Paul Levitz: My thesis is, ultimately, that Will spent his life in search of respect: respect for himself as an individual, and for the medium that he loved and worked in. If he was going to do comics, he wanted America to recognize it as an art form, as so many other countries already had.
He also was uniquely suited for the task, as a ground-breaking creator who continue to create and strive literally until the day his final hospitalization began, as a business leader both of the creative and publishing community, and as a warm person who could stand up in public as the champion of the work he loved.
PREVIEWSworld: How important is understanding the context in which he worked to understanding his achievements and impact on the modern success of the graphic novel?
Paul Levitz: History can only be told in the context of its time. A book like this doesn't have room to take in the whole of comics' history (which Will had a major role in for decades), but hopefully I've been able to interject enough context that things which might have seemed spontaneous (like the birth of The Spirit sections) can now be connected to the events that may have triggered them.
PREVIEWSworld: In your preface, you wrote, “Eisner’s artistic peers were notoriously poor at managing their business activities and primarily served as cautionary tales in how not to be well rewarded for creative triumphs.” It’s no secret that many creative folks, even some very successful ones, have not managed their finances well. What do you think made Eisner a good businessman?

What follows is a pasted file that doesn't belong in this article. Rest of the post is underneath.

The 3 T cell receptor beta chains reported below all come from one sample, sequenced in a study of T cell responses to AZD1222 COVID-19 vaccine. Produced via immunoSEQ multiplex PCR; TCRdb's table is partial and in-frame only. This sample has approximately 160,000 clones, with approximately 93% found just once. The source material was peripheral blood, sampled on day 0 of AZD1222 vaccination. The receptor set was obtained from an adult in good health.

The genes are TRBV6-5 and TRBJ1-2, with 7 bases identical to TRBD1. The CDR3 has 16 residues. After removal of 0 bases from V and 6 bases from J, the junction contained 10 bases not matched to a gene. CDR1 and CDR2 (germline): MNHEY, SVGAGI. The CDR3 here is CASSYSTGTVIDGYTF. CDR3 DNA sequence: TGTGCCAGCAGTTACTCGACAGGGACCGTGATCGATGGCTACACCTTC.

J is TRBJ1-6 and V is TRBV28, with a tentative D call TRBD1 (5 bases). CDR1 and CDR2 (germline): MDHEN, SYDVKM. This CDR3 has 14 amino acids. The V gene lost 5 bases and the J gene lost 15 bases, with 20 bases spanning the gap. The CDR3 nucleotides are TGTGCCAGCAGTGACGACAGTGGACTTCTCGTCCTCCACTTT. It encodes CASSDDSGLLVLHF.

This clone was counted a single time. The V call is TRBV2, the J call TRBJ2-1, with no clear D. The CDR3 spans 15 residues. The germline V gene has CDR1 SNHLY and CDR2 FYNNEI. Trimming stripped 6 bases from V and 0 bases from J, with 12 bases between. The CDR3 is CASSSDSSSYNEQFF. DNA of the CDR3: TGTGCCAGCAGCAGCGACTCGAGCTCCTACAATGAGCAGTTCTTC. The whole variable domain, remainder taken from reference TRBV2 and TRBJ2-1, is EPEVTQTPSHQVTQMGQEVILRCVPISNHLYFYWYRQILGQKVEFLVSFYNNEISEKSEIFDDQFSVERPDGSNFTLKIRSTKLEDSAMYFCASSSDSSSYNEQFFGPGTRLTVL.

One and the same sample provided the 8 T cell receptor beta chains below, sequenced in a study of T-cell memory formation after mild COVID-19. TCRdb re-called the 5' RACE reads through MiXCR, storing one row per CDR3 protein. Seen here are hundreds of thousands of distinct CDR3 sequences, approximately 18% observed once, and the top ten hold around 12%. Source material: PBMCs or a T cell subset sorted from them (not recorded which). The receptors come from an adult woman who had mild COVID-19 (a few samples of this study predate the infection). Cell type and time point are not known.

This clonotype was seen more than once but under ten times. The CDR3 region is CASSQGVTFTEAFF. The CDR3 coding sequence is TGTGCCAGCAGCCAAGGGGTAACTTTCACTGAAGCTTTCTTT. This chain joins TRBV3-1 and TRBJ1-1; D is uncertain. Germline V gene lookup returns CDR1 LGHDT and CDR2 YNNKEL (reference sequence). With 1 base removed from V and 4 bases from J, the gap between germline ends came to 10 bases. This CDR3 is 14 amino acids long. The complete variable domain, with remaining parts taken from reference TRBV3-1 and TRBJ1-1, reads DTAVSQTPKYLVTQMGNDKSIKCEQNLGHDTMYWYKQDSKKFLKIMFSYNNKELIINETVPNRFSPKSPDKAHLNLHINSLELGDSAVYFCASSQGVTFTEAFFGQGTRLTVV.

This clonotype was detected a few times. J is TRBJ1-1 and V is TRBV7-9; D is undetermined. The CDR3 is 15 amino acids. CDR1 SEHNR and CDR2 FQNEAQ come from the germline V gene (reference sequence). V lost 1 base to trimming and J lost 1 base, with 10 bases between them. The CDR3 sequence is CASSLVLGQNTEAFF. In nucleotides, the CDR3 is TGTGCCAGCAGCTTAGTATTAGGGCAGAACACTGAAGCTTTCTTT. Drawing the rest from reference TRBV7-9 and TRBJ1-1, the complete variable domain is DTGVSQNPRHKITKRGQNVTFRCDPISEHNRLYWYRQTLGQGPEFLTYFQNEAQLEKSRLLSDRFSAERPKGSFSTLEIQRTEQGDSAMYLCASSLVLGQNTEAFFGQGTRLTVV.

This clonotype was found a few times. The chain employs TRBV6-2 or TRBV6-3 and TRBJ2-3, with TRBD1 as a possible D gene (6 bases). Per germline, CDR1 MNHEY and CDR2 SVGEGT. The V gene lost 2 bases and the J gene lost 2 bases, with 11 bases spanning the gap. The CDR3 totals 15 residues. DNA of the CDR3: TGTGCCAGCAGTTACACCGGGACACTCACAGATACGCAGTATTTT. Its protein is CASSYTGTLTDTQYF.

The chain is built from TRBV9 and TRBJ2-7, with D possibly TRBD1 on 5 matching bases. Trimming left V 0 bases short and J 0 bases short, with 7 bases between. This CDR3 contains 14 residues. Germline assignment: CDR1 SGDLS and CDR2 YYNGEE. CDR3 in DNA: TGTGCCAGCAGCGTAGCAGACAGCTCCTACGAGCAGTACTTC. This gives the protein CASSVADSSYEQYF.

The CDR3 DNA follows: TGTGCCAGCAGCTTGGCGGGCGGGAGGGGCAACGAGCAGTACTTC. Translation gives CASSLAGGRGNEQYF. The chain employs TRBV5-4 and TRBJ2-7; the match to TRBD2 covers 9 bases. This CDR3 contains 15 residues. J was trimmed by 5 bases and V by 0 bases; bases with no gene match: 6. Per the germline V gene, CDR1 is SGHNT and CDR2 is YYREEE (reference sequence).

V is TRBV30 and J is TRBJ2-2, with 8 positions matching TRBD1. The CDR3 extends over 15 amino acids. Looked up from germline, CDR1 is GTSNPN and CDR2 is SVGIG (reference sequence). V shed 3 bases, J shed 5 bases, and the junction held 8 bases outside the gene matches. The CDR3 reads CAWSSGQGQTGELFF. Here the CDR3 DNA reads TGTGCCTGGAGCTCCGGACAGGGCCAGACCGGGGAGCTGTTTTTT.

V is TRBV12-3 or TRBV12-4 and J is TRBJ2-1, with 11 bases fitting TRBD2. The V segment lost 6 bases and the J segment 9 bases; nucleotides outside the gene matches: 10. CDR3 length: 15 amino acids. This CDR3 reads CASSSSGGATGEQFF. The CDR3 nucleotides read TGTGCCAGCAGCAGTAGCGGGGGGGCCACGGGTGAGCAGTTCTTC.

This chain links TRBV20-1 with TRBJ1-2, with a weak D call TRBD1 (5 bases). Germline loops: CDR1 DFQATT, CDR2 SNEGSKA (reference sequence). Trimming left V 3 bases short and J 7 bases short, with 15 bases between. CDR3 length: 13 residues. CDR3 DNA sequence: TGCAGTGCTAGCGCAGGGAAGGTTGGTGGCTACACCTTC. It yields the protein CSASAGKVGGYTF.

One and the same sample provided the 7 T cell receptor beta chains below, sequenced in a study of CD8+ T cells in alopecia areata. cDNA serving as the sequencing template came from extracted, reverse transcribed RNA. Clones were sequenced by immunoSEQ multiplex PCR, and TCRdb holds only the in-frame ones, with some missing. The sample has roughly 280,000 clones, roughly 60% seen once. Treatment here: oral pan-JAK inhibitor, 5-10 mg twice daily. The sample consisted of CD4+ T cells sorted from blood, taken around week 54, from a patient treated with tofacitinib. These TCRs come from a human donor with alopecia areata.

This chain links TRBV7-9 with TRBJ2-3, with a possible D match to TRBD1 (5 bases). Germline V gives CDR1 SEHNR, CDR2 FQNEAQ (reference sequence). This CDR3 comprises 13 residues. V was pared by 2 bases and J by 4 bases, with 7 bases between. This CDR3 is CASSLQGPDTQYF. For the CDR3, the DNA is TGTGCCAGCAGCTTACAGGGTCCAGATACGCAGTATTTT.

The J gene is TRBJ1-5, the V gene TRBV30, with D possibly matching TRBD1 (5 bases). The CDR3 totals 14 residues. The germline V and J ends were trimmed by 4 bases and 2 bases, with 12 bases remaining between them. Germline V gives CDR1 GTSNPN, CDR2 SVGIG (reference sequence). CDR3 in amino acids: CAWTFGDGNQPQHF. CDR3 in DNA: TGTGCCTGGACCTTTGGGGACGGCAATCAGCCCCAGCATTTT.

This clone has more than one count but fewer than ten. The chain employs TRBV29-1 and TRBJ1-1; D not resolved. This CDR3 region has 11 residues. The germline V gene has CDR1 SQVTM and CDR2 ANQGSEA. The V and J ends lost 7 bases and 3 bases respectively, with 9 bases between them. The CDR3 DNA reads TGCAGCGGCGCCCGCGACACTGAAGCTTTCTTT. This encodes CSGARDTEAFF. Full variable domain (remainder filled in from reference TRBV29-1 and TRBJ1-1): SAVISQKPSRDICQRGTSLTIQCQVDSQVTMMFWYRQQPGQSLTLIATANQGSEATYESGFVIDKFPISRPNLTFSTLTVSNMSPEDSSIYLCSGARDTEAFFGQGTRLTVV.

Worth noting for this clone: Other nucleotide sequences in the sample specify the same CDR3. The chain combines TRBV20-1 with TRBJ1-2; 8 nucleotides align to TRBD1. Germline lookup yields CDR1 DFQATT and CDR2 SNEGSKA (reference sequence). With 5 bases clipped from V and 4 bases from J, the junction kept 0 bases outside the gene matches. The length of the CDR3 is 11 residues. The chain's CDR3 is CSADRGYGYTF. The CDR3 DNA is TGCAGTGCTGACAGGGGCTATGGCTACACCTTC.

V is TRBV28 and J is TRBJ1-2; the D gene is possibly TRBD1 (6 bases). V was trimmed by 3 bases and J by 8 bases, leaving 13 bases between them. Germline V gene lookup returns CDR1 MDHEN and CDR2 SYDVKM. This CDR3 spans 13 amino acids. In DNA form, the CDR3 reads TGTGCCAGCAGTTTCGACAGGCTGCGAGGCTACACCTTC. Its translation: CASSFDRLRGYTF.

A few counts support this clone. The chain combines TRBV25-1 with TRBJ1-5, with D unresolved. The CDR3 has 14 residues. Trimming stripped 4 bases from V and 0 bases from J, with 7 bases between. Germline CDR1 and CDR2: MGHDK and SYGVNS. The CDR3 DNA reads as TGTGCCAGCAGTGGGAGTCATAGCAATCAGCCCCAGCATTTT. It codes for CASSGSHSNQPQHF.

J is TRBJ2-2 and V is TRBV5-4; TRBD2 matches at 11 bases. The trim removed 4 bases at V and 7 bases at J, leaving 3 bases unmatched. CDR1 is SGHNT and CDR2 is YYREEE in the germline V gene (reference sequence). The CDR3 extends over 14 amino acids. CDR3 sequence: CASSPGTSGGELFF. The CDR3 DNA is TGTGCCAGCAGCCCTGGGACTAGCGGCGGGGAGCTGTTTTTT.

Paul Levitz: At a start, making money mattered to Will. Many of his cartoonist peers really only wanted to do their art; if it provided enough money for their families to live reasonably, that was a success in the post-Depression years. In order to make profits consistently in any business activity, you have to aspire to profitability and growth, and Will did. Sometimes this came out as appearing cheap to his collaborators, but it enabled his businesses to thrive and survive.